4 Ways to Crush a Conference Speaking Chance


If you’ve been asked to speak at a conference, take it as a sign that you’re doing something right. You have distinguished yourself in one way or another in your industry and among your colleagues. Now the conference organizers want you to share your expertise with a captive audience.

Covering a subject that I am passionate about comes quite naturally to me. It certainly makes standing in front of a room full of people a lot less intimidating than it could be. Fortunately, I rarely have to use tricks like presenting my audience in their underwear!

Still, I want to give the best possible presentation so as not to embarrass myself or my company, and I’m sure you will too. Like pitching a product or service to a customer, you’re pitching to the public, so you want to make it right. Here are four tips you can use to speak at conferences to achieve that goal.

1. Be a Scout

No matter how familiar you are with your subject, it’s not a good idea to go it alone. Remember that you will have the opportunity to show your authority. Don’t ruin it by not preparing.

As far as possible, figure out who will be in the audience so you can frame the topic appropriately for them. And if you’re re-using a presentation, make sure to update anything that requires it. After developing your presentation, practice the entire speech until you are completely comfortable with it. I use rehearsals to rewrite anything that feels uncomfortable and to adjust the timing and content of my slides or video.

Imagine giving your presentation on that day, keeping important details in mind. Those can range from what you’re wearing — something professional but comfortable — to a bottle of water on stage to wet your whistle when needed.

If you’re a list maker, create one and check each item as you go. The better prepared you are, the more confident you will be. And trust me, that preparation will show as soon as you start.

2. Work on the public

We’ve all been in classes where the professor talked to us and – hopefully – also in classes where the professor involved us in the lesson. I’m guessing you, like me, got a lot more out of the latter than the former.

That’s why you must be the betrothed. Look at the people in the room. Smile. Wave to those you know so they see you know they’re there. Before speaking your first word, put your audience at ease.

Make your first words a greeting. And while you’re at it, do a sound check to make sure everyone can hear you and see the screen when you’re using one. Start by asking the audience a few questions without putting anyone on the spot. You can also use that interrogative intervention when you feel like you’re losing your audience during your presentation.

It is true that you are making a speech, not a chat. But a little back and forth keeps your audience engaged with what you’re talking about. That may be all it takes to get them hanging on your every word.

3. Add a little break

The business you own or work for may or may not be an industry disruption. If it were that easy to be one, the terminology would have to change. Still, giving a conference presentation is a place where you can use some innovation to demonstrate your authority.

Start with the visuals for your presentation. The best way to avoid the dreaded death of PowerPoint is to make sure your slideshow is really interesting to look at. Creative use of images, video clips, sound and movement ensures that the audience does not get up and walk away. If you just read what’s on the slide, they’ll have a cocktail at the hotel bar and read the handout themselves.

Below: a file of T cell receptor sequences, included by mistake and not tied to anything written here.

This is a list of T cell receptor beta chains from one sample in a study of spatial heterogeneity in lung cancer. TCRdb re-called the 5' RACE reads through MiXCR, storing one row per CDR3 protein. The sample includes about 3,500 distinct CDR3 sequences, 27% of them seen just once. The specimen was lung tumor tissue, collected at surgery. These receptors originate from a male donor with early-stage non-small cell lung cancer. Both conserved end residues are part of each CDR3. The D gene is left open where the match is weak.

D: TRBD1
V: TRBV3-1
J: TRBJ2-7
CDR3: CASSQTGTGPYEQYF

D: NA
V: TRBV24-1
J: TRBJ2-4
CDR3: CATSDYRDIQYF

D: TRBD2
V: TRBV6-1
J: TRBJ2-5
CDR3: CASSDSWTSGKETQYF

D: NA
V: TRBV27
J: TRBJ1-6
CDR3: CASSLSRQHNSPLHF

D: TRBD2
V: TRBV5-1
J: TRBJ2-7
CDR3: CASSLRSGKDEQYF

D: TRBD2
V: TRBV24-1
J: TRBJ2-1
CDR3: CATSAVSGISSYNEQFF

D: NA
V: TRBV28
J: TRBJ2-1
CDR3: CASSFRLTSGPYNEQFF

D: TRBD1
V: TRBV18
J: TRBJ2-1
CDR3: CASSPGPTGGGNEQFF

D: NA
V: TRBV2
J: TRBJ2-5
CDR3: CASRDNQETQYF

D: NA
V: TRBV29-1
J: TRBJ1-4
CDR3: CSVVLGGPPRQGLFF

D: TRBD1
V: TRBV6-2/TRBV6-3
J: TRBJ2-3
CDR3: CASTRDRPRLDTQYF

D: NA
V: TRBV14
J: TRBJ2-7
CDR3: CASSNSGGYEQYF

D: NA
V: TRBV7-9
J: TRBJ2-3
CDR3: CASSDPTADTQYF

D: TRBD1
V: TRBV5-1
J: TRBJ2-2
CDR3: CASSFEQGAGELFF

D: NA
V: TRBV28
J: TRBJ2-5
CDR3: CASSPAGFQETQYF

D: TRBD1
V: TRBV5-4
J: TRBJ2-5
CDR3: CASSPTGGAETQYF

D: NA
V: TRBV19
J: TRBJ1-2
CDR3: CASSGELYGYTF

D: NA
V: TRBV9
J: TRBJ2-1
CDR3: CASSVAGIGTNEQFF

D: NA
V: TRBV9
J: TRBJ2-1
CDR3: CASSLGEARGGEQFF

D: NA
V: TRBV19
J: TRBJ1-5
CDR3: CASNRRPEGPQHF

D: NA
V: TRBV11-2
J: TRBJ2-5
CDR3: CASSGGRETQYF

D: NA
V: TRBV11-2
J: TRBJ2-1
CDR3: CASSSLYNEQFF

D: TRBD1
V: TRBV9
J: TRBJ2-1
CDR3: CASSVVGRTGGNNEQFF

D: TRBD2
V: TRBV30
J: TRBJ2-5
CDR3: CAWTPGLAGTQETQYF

Use disruption in the content itself. Storytelling. Use inventive examples to explain complex topics. And while you’ll want to use references to your brand throughout your presentation, cite your competitors if something they’ve done illustrates your point.

Conference participants receive an enormous amount of information in a short period of time. Do what you can in your presentation to shake things up a bit. They will remember what they learned from you and how much more fun it was doing that.

4. Leave a lasting impression

If you’re not using your doctor’s office at a conference to build your brand reputation, industry authority, and customer base, you’re missing the boat. You can’t just give the audience something when they’re in the room. You have to give them something to take with them when they go.

Approach your presentation like a growth marketing opportunity. The conference organizers have already placed a room full of prospects at the top of your funnel. You want them to return to their workplace as ambassadors for your brand, even if they are not customers or customers.

That audience involvement from the stage I mentioned earlier will help you achieve this. Consider leaving plenty of time for the Q&A and have a few questions to start with if attendees are shy about raising their hands. For example, “Is anyone wondering why I haven’t talked about… [topic] today?” Don’t forget to make a few notes about any questions you might want to include in your next presentation.

Stick around when you’re ready to meet and greet people, exchange business cards, and answer a few more questions. Networking during breaks, meals, receptions and in the exhibition hall. Those kinds of connections will make you, your brand, and your message memorable and take your audience to the bottom of the funnel.

Making it look easy

If your goal is to deliver thought-provoking and memorable presentations, using these tips can help you do just that. Fully embrace the idea that you know what you’re talking about. Then take a deep breath and give your audience something to talk about.


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